First priority, as I said, is cooperation with America from a respectful and serious and careful attitude and not trying to teach the president of America or preach to the president of America or blame the president of America, but rather cooperate with him.

AMANPOUR: Do you think the prime minister of Israel is doing that?

OLMERT: The impression is that there is no friendship and that there is no cooperation. I made every possible effort. It wasn't hard, by the way, for me to become very friendly with President Bush. And we cooperated greatly in the way that most unbelievable discussions in four hours that we had with each other, and we trusted each other that nothing will never leak and never -- and nothing leaked.

I wish that that kind of cooperation and that kind of a dialogue will be between Netanyahu and President Obama, and I think that Obama is definitely not hostile to Israel and such a dialogue can be established and should be established.

AMANPOUR: As a former prime minister of Israel, do you believe that President Obama is a friend of Israel's?

OLMERT: I have no doubt about it.

AMANPOUR: There's a big debate going on within Israel right now, mostly by the security community. Meir Dagan, the former head of Mossad, in fact, your current head of the IDF, General Benny Ganz, and others, calling the Iranian leadership rational and questioning whether there should be a rush to military action against Iran, or whether Iran will rush to make a nuclear bomb.

Do you agree with the description of the leadership as rational?

OLMERT: I know one thing, that the Iranian leadership has not gone beyond a certain line for the time being of developing the nuclear program.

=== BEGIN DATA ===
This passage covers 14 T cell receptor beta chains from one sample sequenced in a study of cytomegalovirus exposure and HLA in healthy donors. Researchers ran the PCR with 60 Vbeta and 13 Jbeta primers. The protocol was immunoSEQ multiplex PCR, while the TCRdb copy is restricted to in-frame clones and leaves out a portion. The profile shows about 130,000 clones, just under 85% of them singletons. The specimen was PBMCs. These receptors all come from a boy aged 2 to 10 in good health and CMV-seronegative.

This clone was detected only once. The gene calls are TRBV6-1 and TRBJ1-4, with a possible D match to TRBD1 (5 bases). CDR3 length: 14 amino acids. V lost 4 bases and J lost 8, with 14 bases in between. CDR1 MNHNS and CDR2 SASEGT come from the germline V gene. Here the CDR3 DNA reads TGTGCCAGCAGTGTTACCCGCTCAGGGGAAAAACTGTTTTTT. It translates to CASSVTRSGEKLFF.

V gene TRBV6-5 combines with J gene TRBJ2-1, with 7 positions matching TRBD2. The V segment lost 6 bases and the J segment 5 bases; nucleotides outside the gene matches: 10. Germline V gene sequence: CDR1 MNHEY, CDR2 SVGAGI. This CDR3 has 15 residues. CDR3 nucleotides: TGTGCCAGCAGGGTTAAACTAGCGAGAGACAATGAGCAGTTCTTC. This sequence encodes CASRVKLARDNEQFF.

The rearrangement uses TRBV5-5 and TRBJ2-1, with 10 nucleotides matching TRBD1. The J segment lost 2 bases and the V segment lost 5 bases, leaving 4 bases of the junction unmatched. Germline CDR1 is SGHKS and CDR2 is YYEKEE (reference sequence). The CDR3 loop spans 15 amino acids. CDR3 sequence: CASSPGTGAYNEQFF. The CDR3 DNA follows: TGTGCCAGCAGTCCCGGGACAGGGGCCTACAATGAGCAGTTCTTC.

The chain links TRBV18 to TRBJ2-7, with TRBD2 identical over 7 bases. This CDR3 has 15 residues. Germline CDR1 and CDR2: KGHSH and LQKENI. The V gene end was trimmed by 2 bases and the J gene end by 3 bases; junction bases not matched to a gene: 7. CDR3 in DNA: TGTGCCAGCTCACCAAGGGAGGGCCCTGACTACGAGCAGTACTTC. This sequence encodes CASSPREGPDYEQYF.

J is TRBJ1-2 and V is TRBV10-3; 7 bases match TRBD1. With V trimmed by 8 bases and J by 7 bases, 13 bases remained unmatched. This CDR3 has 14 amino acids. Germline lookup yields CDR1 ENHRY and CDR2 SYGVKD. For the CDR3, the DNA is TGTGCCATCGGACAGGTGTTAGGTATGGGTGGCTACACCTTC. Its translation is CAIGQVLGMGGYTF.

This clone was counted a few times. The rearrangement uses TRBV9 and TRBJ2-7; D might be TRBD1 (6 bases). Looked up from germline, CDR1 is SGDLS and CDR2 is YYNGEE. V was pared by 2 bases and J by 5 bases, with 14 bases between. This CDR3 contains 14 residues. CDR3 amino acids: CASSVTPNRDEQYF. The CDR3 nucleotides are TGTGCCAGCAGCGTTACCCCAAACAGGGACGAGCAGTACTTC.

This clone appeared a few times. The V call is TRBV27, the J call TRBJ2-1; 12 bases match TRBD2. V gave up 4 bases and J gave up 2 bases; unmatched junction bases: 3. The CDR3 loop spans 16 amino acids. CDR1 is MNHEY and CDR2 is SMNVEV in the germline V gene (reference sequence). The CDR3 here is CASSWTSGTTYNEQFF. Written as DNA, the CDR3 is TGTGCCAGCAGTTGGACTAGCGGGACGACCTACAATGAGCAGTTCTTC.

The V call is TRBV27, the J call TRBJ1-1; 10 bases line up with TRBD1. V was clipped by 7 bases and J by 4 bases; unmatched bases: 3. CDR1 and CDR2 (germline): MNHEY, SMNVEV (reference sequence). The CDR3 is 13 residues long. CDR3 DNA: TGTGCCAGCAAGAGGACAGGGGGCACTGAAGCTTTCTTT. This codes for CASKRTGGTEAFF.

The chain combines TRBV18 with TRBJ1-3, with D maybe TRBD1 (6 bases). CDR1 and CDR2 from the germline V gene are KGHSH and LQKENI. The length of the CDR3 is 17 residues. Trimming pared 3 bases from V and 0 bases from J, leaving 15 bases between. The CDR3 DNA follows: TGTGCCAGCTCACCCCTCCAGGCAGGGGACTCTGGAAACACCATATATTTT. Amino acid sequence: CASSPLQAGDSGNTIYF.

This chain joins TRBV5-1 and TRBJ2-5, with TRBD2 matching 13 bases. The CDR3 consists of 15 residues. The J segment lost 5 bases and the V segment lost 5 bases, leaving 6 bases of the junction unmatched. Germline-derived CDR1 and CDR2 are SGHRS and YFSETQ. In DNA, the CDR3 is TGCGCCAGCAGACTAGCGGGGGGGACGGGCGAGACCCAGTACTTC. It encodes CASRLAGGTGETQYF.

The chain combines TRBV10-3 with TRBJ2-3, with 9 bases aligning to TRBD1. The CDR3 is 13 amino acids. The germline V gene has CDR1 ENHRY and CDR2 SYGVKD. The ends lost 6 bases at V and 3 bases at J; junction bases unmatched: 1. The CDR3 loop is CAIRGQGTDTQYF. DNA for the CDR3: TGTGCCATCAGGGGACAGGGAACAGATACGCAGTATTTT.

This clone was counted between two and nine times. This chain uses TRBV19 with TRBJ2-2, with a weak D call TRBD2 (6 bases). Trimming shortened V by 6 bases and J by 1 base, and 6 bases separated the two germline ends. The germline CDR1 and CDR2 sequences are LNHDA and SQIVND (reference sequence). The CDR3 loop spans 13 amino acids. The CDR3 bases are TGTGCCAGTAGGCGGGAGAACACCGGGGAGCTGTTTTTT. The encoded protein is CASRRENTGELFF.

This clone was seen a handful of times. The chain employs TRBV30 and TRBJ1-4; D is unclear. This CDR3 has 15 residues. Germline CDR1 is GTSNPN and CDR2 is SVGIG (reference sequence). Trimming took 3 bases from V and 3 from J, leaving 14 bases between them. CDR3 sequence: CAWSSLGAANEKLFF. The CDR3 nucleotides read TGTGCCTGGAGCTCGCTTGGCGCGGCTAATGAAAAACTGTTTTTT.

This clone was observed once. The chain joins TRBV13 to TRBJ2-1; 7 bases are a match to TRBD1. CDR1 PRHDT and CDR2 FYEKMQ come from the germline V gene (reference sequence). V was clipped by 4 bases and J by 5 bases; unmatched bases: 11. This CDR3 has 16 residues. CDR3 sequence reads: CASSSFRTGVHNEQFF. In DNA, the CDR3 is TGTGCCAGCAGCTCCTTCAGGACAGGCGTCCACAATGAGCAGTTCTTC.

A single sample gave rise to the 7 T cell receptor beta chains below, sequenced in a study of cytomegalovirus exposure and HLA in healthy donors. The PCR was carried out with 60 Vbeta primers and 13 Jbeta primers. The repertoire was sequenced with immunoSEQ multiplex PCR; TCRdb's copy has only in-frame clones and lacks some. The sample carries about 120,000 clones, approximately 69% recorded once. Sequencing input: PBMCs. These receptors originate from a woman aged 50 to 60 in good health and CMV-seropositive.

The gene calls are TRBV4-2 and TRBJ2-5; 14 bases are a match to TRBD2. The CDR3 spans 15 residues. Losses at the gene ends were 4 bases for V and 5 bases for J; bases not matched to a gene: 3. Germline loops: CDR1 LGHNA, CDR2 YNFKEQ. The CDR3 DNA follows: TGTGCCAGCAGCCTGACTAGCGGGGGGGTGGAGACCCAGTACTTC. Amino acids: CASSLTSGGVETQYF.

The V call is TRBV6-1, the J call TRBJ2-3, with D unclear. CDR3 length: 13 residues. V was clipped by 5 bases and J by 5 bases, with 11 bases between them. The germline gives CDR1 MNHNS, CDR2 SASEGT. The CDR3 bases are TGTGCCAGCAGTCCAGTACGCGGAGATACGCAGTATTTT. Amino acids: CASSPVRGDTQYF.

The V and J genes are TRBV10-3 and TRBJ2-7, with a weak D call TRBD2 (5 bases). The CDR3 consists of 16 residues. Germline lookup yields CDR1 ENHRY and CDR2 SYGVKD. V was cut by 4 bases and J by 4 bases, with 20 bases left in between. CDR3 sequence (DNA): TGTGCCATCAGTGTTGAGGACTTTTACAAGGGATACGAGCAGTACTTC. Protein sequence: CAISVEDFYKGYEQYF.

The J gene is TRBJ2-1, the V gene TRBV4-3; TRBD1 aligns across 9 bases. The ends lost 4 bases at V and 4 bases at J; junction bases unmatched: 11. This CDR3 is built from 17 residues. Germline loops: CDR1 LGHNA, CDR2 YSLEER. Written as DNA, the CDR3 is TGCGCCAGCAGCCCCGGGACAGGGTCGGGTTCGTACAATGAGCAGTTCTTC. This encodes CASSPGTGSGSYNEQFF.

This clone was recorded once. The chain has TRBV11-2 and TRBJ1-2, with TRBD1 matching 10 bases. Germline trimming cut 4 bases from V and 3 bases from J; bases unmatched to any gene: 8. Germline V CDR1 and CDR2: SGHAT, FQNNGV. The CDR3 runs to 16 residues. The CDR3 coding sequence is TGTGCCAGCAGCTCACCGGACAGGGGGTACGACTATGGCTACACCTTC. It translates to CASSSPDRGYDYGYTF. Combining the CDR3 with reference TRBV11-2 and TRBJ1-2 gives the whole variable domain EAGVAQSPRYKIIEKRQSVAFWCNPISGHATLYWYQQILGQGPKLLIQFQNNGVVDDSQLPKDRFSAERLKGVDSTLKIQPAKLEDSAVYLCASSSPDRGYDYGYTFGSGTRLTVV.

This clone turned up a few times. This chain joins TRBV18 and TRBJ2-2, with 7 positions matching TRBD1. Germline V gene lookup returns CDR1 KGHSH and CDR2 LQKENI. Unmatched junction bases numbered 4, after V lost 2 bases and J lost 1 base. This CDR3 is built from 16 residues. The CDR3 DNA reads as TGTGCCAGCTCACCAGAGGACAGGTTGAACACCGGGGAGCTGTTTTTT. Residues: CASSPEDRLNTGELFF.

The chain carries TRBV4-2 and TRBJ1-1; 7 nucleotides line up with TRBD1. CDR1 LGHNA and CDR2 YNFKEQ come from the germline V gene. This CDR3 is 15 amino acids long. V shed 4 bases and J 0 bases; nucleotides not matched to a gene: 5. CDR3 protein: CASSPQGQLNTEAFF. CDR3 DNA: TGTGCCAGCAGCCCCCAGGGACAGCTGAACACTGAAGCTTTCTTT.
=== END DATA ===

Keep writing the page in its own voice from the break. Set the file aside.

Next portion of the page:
And that shows that they are at least thoughtful, which means that they are not rushing, but they are calculating the steps, being aware of the possible ramifications of what they do to Iran itself, which is what we want them to understand. And at the same time we have to create a capacity to defend ourselves in the event that they will not.

And at the same time we have to encourage the international community quietly, by the way, without talking so much, without talking so that everyone will hear you from end of the world to the other, to the international community, to take measures, sanctions, economic pressure and so on and so forth, but also not to rush for certain military actions, which are not essential at this point.

AMANPOUR: You were prime minister during one of the many periods that presumably war games were being discussed within the Israeli political and military leadership.

What is your evaluation, what is your judgment of the pros and the cons of a surprise Israeli attack on Iran's nuclear facilities?

OLMERT: I read the memoirs of President Bush, Vice President Cheney and Secretary of State Condi Rice, and I read about a telephone call between President Bush and myself regarding an action which took place in Syria, which we never talked about, which he talked about.

And I ordered the Israeli army to do what was necessary to be done from my point of view, which was, according to his words -- and I'm only quoting his book -- to destroy an atomic reactor in Syria.